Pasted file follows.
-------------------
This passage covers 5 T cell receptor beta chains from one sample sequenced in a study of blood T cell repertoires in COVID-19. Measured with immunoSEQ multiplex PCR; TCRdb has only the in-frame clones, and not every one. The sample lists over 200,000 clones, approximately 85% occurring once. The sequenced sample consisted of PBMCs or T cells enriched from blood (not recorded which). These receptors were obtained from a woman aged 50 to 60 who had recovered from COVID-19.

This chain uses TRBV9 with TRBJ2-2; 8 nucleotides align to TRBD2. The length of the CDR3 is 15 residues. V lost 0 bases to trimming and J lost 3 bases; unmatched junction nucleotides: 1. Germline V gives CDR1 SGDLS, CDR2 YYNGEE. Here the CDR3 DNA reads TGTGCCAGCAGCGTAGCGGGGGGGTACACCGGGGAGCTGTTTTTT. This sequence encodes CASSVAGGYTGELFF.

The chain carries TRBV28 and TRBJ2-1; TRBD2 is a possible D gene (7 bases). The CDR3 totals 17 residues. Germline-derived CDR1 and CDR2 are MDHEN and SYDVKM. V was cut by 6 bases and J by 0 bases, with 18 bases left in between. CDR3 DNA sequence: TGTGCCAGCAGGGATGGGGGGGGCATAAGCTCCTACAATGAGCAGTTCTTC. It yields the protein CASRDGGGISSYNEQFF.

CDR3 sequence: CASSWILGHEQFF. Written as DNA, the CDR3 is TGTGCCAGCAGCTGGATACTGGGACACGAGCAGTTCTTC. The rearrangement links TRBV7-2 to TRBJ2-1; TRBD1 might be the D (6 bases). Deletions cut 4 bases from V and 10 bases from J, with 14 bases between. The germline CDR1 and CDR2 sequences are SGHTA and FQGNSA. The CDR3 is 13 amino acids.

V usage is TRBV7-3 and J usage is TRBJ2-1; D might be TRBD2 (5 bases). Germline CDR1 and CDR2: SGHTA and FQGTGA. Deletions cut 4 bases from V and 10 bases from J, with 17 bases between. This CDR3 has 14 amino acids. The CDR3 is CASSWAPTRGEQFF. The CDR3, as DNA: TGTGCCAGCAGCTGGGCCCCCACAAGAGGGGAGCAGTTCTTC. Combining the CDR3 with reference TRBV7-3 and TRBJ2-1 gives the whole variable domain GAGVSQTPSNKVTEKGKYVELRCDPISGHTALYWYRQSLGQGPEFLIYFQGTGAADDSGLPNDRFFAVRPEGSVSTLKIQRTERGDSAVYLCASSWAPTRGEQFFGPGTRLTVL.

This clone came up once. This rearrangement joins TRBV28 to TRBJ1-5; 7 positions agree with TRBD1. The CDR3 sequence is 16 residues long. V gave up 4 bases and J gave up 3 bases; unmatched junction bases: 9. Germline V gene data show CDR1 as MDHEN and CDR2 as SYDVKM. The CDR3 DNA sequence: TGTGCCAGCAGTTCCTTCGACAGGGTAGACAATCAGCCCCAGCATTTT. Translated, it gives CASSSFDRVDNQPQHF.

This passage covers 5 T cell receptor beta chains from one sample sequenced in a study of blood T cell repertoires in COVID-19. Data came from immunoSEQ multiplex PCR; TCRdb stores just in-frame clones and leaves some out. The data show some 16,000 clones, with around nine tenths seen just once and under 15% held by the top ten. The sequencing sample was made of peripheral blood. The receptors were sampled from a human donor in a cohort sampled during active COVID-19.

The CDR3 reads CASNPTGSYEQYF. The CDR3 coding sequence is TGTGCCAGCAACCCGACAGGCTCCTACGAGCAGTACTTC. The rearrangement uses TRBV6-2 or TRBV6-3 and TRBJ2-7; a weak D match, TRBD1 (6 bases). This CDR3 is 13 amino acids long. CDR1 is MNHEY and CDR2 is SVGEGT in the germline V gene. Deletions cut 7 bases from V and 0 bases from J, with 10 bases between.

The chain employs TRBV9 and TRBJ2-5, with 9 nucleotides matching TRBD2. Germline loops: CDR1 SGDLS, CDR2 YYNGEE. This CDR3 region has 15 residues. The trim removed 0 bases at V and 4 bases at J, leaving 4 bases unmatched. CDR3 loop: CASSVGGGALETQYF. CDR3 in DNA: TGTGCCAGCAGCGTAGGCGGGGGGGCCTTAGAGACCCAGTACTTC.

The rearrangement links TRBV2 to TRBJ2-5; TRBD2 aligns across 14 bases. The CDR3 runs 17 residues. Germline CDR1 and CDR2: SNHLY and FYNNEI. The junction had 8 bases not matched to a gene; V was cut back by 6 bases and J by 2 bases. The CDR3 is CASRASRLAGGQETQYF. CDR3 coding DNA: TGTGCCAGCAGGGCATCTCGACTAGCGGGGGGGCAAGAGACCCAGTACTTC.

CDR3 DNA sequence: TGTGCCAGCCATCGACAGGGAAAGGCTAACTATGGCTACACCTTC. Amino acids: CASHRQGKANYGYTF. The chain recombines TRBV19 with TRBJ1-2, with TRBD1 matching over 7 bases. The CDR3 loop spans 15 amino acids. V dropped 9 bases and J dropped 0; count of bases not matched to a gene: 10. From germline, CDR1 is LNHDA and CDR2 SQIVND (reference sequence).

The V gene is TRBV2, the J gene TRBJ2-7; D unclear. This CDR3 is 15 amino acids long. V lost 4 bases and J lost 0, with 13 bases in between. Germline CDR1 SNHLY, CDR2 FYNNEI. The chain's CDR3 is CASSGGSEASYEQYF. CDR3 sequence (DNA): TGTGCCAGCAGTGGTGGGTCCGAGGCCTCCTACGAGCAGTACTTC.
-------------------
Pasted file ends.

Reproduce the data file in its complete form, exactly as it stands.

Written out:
This passage covers 5 T cell receptor beta chains from one sample sequenced in a study of blood T cell repertoires in COVID-19. Measured with immunoSEQ multiplex PCR; TCRdb has only the in-frame clones, and not every one. The sample lists over 200,000 clones, approximately 85% occurring once. The sequenced sample consisted of PBMCs or T cells enriched from blood (not recorded which). These receptors were obtained from a woman aged 50 to 60 who had recovered from COVID-19.

This chain uses TRBV9 with TRBJ2-2; 8 nucleotides align to TRBD2. The length of the CDR3 is 15 residues. V lost 0 bases to trimming and J lost 3 bases; unmatched junction nucleotides: 1. Germline V gives CDR1 SGDLS, CDR2 YYNGEE. Here the CDR3 DNA reads TGTGCCAGCAGCGTAGCGGGGGGGTACACCGGGGAGCTGTTTTTT. This sequence encodes CASSVAGGYTGELFF.

The chain carries TRBV28 and TRBJ2-1; TRBD2 is a possible D gene (7 bases). The CDR3 totals 17 residues. Germline-derived CDR1 and CDR2 are MDHEN and SYDVKM. V was cut by 6 bases and J by 0 bases, with 18 bases left in between. CDR3 DNA sequence: TGTGCCAGCAGGGATGGGGGGGGCATAAGCTCCTACAATGAGCAGTTCTTC. It yields the protein CASRDGGGISSYNEQFF.

CDR3 sequence: CASSWILGHEQFF. Written as DNA, the CDR3 is TGTGCCAGCAGCTGGATACTGGGACACGAGCAGTTCTTC. The rearrangement links TRBV7-2 to TRBJ2-1; TRBD1 might be the D (6 bases). Deletions cut 4 bases from V and 10 bases from J, with 14 bases between. The germline CDR1 and CDR2 sequences are SGHTA and FQGNSA. The CDR3 is 13 amino acids.

V usage is TRBV7-3 and J usage is TRBJ2-1; D might be TRBD2 (5 bases). Germline CDR1 and CDR2: SGHTA and FQGTGA. Deletions cut 4 bases from V and 10 bases from J, with 17 bases between. This CDR3 has 14 amino acids. The CDR3 is CASSWAPTRGEQFF. The CDR3, as DNA: TGTGCCAGCAGCTGGGCCCCCACAAGAGGGGAGCAGTTCTTC. Combining the CDR3 with reference TRBV7-3 and TRBJ2-1 gives the whole variable domain GAGVSQTPSNKVTEKGKYVELRCDPISGHTALYWYRQSLGQGPEFLIYFQGTGAADDSGLPNDRFFAVRPEGSVSTLKIQRTERGDSAVYLCASSWAPTRGEQFFGPGTRLTVL.

This clone came up once. This rearrangement joins TRBV28 to TRBJ1-5; 7 positions agree with TRBD1. The CDR3 sequence is 16 residues long. V gave up 4 bases and J gave up 3 bases; unmatched junction bases: 9. Germline V gene data show CDR1 as MDHEN and CDR2 as SYDVKM. The CDR3 DNA sequence: TGTGCCAGCAGTTCCTTCGACAGGGTAGACAATCAGCCCCAGCATTTT. Translated, it gives CASSSFDRVDNQPQHF.

This passage covers 5 T cell receptor beta chains from one sample sequenced in a study of blood T cell repertoires in COVID-19. Data came from immunoSEQ multiplex PCR; TCRdb stores just in-frame clones and leaves some out. The data show some 16,000 clones, with around nine tenths seen just once and under 15% held by the top ten. The sequencing sample was made of peripheral blood. The receptors were sampled from a human donor in a cohort sampled during active COVID-19.

The CDR3 reads CASNPTGSYEQYF. The CDR3 coding sequence is TGTGCCAGCAACCCGACAGGCTCCTACGAGCAGTACTTC. The rearrangement uses TRBV6-2 or TRBV6-3 and TRBJ2-7; a weak D match, TRBD1 (6 bases). This CDR3 is 13 amino acids long. CDR1 is MNHEY and CDR2 is SVGEGT in the germline V gene. Deletions cut 7 bases from V and 0 bases from J, with 10 bases between.

The chain employs TRBV9 and TRBJ2-5, with 9 nucleotides matching TRBD2. Germline loops: CDR1 SGDLS, CDR2 YYNGEE. This CDR3 region has 15 residues. The trim removed 0 bases at V and 4 bases at J, leaving 4 bases unmatched. CDR3 loop: CASSVGGGALETQYF. CDR3 in DNA: TGTGCCAGCAGCGTAGGCGGGGGGGCCTTAGAGACCCAGTACTTC.

The rearrangement links TRBV2 to TRBJ2-5; TRBD2 aligns across 14 bases. The CDR3 runs 17 residues. Germline CDR1 and CDR2: SNHLY and FYNNEI. The junction had 8 bases not matched to a gene; V was cut back by 6 bases and J by 2 bases. The CDR3 is CASRASRLAGGQETQYF. CDR3 coding DNA: TGTGCCAGCAGGGCATCTCGACTAGCGGGGGGGCAAGAGACCCAGTACTTC.

CDR3 DNA sequence: TGTGCCAGCCATCGACAGGGAAAGGCTAACTATGGCTACACCTTC. Amino acids: CASHRQGKANYGYTF. The chain recombines TRBV19 with TRBJ1-2, with TRBD1 matching over 7 bases. The CDR3 loop spans 15 amino acids. V dropped 9 bases and J dropped 0; count of bases not matched to a gene: 10. From germline, CDR1 is LNHDA and CDR2 SQIVND (reference sequence).

The V gene is TRBV2, the J gene TRBJ2-7; D unclear. This CDR3 is 15 amino acids long. V lost 4 bases and J lost 0, with 13 bases in between. Germline CDR1 SNHLY, CDR2 FYNNEI. The chain's CDR3 is CASSGGSEASYEQYF. CDR3 sequence (DNA): TGTGCCAGCAGTGGTGGGTCCGAGGCCTCCTACGAGCAGTACTTC.